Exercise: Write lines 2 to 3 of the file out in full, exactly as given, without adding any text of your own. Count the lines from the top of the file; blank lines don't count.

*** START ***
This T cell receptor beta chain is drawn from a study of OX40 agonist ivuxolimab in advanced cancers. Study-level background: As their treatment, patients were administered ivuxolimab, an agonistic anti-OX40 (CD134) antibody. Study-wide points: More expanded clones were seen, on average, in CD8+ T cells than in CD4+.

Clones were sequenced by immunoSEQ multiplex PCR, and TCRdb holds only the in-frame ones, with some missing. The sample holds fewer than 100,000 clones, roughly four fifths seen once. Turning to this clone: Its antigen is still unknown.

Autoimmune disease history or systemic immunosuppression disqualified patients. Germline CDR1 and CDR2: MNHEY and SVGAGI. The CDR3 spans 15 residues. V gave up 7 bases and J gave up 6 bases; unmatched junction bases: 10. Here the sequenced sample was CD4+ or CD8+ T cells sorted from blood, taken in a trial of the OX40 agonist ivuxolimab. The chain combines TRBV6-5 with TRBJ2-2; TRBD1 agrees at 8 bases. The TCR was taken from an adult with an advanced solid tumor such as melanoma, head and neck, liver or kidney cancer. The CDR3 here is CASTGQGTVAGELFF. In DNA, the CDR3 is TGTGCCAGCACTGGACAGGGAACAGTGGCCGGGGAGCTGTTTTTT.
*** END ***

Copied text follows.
Clones were sequenced by immunoSEQ multiplex PCR, and TCRdb holds only the in-frame ones, with some missing. The sample holds fewer than 100,000 clones, roughly four fifths seen once. Turning to this clone: Its antigen is still unknown.

Autoimmune disease history or systemic immunosuppression disqualified patients. Germline CDR1 and CDR2: MNHEY and SVGAGI. The CDR3 spans 15 residues. V gave up 7 bases and J gave up 6 bases; unmatched junction bases: 10. Here the sequenced sample was CD4+ or CD8+ T cells sorted from blood, taken in a trial of the OX40 agonist ivuxolimab. The chain combines TRBV6-5 with TRBJ2-2; TRBD1 agrees at 8 bases. The TCR was taken from an adult with an advanced solid tumor such as melanoma, head and neck, liver or kidney cancer. The CDR3 here is CASTGQGTVAGELFF. In DNA, the CDR3 is TGTGCCAGCACTGGACAGGGAACAGTGGCCGGGGAGCTGTTTTTT.